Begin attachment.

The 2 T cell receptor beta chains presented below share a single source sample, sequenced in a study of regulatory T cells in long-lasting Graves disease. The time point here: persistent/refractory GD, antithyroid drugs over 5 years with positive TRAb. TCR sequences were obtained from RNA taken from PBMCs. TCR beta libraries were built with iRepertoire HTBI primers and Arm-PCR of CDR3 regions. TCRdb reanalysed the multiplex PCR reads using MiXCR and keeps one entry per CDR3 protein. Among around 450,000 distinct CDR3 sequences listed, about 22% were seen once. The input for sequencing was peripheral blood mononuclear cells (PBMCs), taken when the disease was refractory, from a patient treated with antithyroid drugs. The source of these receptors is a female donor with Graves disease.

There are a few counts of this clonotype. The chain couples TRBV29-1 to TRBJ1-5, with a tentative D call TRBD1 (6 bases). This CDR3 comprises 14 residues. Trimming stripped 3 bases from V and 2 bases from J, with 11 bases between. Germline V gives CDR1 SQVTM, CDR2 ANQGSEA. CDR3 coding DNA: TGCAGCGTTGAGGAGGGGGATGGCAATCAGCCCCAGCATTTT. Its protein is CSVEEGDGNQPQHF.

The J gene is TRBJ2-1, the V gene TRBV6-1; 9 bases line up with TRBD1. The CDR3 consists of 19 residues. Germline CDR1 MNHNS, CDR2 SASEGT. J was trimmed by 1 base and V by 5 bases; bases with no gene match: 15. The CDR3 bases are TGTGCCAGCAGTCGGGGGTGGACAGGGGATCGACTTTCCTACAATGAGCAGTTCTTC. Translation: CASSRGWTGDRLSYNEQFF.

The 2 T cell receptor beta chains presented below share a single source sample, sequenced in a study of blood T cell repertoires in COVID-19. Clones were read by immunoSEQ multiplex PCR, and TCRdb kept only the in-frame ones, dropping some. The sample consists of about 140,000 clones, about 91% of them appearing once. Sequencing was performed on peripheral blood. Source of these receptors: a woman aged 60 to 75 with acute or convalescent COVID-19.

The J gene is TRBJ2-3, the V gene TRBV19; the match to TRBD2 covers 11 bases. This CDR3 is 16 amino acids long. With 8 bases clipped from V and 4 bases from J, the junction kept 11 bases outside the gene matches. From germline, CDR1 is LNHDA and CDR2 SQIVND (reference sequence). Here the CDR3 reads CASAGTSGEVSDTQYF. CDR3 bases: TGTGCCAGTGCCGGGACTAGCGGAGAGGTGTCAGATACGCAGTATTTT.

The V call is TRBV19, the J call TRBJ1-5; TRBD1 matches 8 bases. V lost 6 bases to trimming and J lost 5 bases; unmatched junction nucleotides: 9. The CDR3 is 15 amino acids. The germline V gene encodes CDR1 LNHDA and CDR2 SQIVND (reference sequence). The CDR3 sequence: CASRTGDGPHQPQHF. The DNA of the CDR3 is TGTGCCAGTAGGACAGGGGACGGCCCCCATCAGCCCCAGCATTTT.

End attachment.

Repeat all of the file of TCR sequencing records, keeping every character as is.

The 2 T cell receptor beta chains presented below share a single source sample, sequenced in a study of regulatory T cells in long-lasting Graves disease. The time point here: persistent/refractory GD, antithyroid drugs over 5 years with positive TRAb. TCR sequences were obtained from RNA taken from PBMCs. TCR beta libraries were built with iRepertoire HTBI primers and Arm-PCR of CDR3 regions. TCRdb reanalysed the multiplex PCR reads using MiXCR and keeps one entry per CDR3 protein. Among around 450,000 distinct CDR3 sequences listed, about 22% were seen once. The input for sequencing was peripheral blood mononuclear cells (PBMCs), taken when the disease was refractory, from a patient treated with antithyroid drugs. The source of these receptors is a female donor with Graves disease.

There are a few counts of this clonotype. The chain couples TRBV29-1 to TRBJ1-5, with a tentative D call TRBD1 (6 bases). This CDR3 comprises 14 residues. Trimming stripped 3 bases from V and 2 bases from J, with 11 bases between. Germline V gives CDR1 SQVTM, CDR2 ANQGSEA. CDR3 coding DNA: TGCAGCGTTGAGGAGGGGGATGGCAATCAGCCCCAGCATTTT. Its protein is CSVEEGDGNQPQHF.

The J gene is TRBJ2-1, the V gene TRBV6-1; 9 bases line up with TRBD1. The CDR3 consists of 19 residues. Germline CDR1 MNHNS, CDR2 SASEGT. J was trimmed by 1 base and V by 5 bases; bases with no gene match: 15. The CDR3 bases are TGTGCCAGCAGTCGGGGGTGGACAGGGGATCGACTTTCCTACAATGAGCAGTTCTTC. Translation: CASSRGWTGDRLSYNEQFF.

The 2 T cell receptor beta chains presented below share a single source sample, sequenced in a study of blood T cell repertoires in COVID-19. Clones were read by immunoSEQ multiplex PCR, and TCRdb kept only the in-frame ones, dropping some. The sample consists of about 140,000 clones, about 91% of them appearing once. Sequencing was performed on peripheral blood. Source of these receptors: a woman aged 60 to 75 with acute or convalescent COVID-19.

The J gene is TRBJ2-3, the V gene TRBV19; the match to TRBD2 covers 11 bases. This CDR3 is 16 amino acids long. With 8 bases clipped from V and 4 bases from J, the junction kept 11 bases outside the gene matches. From germline, CDR1 is LNHDA and CDR2 SQIVND (reference sequence). Here the CDR3 reads CASAGTSGEVSDTQYF. CDR3 bases: TGTGCCAGTGCCGGGACTAGCGGAGAGGTGTCAGATACGCAGTATTTT.

The V call is TRBV19, the J call TRBJ1-5; TRBD1 matches 8 bases. V lost 6 bases to trimming and J lost 5 bases; unmatched junction nucleotides: 9. The CDR3 is 15 amino acids. The germline V gene encodes CDR1 LNHDA and CDR2 SQIVND (reference sequence). The CDR3 sequence: CASRTGDGPHQPQHF. The DNA of the CDR3 is TGTGCCAGTAGGACAGGGGACGGCCCCCATCAGCCCCAGCATTTT.